I don't normally do this, but @SethStanley asked me to make a quick introduction to CubDefi.com. So here goes!
(this post is NOT financial advice)
What is CubDefi.com?
Cubdefi.com is a swapping platform that was developed by a group of finance enthusiasts at Leofinance.io. LeoFinance in turn is a blogging platform that runs on the Hive blockchain.
At the moment you can swap tokens such as BTC, BNB, BUSD for Hive related tokens such as DEC and LEO. But the more lucrative bit is where users can store tokens in liquidity pools. These liquidity pools help to stabilise the token prices, and in return the contributors to these pools receive compensation in the form of so-called CUB tokens.
CUB tokens go for $3-$4 each at the moment, and can be sold near-instantly for a ~$0.40 fee using the same platform.
Design sketch of the LeoBridge, a way to convert ERC20 (Ethereum) to BEP20 (Binance Smart Chain) tokens. Image courtesy of LeoFinance.
In a few weeks they will establish a bridge that allows people to swap Ethereum-wrapped tokens for tokens that are wrapped on the Binance Smart Chain, and that bridge is likely to give much more user uptake.
What do you need to use it?
It's not completely trivial, but also not terribly hard: you need to have a Metamask crypto wallet (or the Brave Browser wallet), and you need to do about 2 minutes of work to add support for the Binance Smart Chain.
You then need to move tokens (I normally use BUSD) into the wallet. The easiest and cheapest way (no fees) to do this is by moving tokens to Binance, converting them to BUSD and then withdrawing BUSD to your Wallet address.
Once you've done that, you can then convert the BUSD to whatever tokens you want using the platforms, use pairs of tokens to contribute to liquidity pools or (some of the) individual tokens to contribute to so-called dens, which serve as a staking storage.
How do people earn from this?
Rewards on CubDefi.com are paid out in CUB Tokens. One new token is generated per BSC block, so the inflation rate is reasonably large but gradually decreasing over time. The developers of CubDefi participate in the pool, and they tend to hold quite a fair amount of LEO and CUB tokens themselves as a result of that.
What makes CubDefi quite unique is that the developers and infrastructure providers do NOT take a cut on the fees! Instead, 80% of the deposit fees (typically 2%) are used to purchase and burn CUB tokens, and 20% of the deposit fees are used to purchase and burn LEO tokens.
By burning tokens, the value of the remaining tokens increases due to scarcity. This is then intended to give all participants, including the developers, a likely growth of their portfolios in value.
I think the design is quite elegant, because both the users and the developers have the same incentives to make the whole system work.
A sample of the APRs from a few liquidity pools, as of 19-04-2021.
Typical earnings are +100 to +350% per year for liquidity pools (if token prices stay constant), and +30% to +150% per year for the staking “dens” (if token prices stay constant). If you compound your earnings, the rates can in theory become much higher than that.
Those APRs are of course great when you compare it to a normal savings account, but (a) they are likely to drop when the platform grows, and (b) a DeFi platform is a good bit riskier than a normal savings account!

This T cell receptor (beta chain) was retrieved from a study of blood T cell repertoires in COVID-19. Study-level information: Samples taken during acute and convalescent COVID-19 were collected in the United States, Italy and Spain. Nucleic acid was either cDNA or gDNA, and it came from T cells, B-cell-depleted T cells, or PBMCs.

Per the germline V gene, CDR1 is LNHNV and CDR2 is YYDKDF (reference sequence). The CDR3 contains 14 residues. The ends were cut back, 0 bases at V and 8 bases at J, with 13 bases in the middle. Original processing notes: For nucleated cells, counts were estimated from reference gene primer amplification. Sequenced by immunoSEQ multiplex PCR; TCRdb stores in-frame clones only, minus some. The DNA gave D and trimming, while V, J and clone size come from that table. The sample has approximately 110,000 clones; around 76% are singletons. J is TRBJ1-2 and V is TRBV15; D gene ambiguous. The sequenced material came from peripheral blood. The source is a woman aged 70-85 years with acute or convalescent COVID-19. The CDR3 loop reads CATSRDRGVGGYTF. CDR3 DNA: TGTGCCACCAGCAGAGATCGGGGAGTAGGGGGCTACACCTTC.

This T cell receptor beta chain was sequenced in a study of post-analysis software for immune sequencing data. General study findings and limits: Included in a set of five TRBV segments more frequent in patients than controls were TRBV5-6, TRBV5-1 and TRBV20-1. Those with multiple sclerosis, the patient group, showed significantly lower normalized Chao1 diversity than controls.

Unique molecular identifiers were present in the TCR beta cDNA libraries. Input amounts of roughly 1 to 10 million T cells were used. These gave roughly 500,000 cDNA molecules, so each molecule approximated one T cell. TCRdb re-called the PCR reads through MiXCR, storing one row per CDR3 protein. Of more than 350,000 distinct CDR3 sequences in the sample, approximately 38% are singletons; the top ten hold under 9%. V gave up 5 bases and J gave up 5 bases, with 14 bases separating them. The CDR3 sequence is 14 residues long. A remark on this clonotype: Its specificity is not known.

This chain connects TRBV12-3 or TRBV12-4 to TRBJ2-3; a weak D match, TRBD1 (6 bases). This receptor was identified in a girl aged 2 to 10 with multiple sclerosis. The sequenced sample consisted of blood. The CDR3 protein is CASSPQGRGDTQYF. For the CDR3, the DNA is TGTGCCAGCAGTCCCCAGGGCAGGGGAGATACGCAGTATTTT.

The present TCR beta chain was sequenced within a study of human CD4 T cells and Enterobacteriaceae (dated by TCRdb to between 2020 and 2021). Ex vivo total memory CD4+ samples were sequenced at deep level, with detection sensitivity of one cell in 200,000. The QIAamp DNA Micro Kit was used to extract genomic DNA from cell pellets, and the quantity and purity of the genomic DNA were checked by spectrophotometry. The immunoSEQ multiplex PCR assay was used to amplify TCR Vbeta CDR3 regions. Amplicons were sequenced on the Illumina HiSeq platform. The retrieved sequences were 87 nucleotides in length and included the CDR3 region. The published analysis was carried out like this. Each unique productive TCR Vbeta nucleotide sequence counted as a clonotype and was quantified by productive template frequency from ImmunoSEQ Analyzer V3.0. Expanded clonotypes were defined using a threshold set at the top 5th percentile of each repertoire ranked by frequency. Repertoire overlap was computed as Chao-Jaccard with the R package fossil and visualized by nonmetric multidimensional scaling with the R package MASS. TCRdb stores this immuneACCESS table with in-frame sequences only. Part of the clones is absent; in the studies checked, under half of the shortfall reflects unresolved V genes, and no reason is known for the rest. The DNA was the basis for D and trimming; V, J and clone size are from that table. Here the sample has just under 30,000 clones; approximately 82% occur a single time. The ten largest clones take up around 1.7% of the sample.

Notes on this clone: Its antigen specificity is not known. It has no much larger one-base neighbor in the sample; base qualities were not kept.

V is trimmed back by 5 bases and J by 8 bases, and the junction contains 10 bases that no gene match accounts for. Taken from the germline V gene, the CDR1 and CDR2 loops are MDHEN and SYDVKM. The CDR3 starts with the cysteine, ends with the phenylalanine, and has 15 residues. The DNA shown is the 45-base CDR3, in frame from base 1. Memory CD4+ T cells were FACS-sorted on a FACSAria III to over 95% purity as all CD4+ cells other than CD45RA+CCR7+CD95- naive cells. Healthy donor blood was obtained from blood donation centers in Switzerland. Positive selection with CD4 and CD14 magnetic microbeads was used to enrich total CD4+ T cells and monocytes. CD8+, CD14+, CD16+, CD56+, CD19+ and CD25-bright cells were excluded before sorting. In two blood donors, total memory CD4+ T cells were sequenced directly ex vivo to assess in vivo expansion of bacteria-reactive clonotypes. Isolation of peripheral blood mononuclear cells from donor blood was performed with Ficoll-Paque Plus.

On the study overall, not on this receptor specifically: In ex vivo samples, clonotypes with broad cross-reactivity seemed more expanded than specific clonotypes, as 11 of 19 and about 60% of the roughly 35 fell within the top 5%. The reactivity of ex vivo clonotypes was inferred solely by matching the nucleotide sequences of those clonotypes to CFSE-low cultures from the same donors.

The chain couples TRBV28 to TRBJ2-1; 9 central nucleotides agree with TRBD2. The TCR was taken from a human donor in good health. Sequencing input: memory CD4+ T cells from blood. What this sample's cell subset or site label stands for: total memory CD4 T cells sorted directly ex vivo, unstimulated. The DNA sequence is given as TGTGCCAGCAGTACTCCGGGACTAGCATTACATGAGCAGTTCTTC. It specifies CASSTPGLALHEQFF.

What are the main risks then?
I'm sure there are many risks I haven't thought of, but here are four main risks that I have been able to figure out:
1. Any decentralised finance platform has the risk of the so-called rug pull, where the developers steal the tokens and close up shop. CubDefi has been through a CertiK audit procedure to help protect from this, but even audited platforms do sometimes end up being rug-pulled.
2. When you invest in a liquidity pool of, say CUB and BNB tokens, it is well possible that the value of your investment will grow less fast than if you were to hold only CUB or only BNB tokens. This is called impermanent loss, and is explained in more detail here.
3. Platforms can get hacked, and as mentioned before this actually happened to the LeoFinance community before. In my opinion, the way they handled that initial hack (and how they most likely learned from it) is a useful risk mitigator here.
4. There is little regulation around crypto platforms and especially decentralised finance at the moment. When that changes these platforms may become much less easy or favourable to use. But only time will tell.
How did I discover it?
I became familiar with Hive through Splinterlands, then discovered Leofinance as part of Hive. I was apprehensive of the Leofinance activities at first, since it was such a nascent community. And indeed, they had a liquidity pool on Uniswap that did get hacked last year. But what won me over was the way they dealt with the hack: rather than cutting losses, the developers went out of their way to compensate the victims, even if that meant incurring serious losses themselves. Ever since I've become an increasingly active participant in the Leofinance community.
Well, this is mainly a primer on behalf of Seth Stanley's request, but I hope it was useful for you as well!
One last thing I want to mention is that there are many other swap sites on the Binance Smart Chain. I've heard of GooseSwap, PancakeSwap, SushiSwap just to name a few. However, I have no clue about the background and reputation of those platforms, so I am extremely hesitant to use those platforms for anything other than swapping a few tokens. But perhaps some of you have different views?
If you have any thoughts or comments, feel free to drop me a line on Twitter or Mg.social (@whydoitweet) :).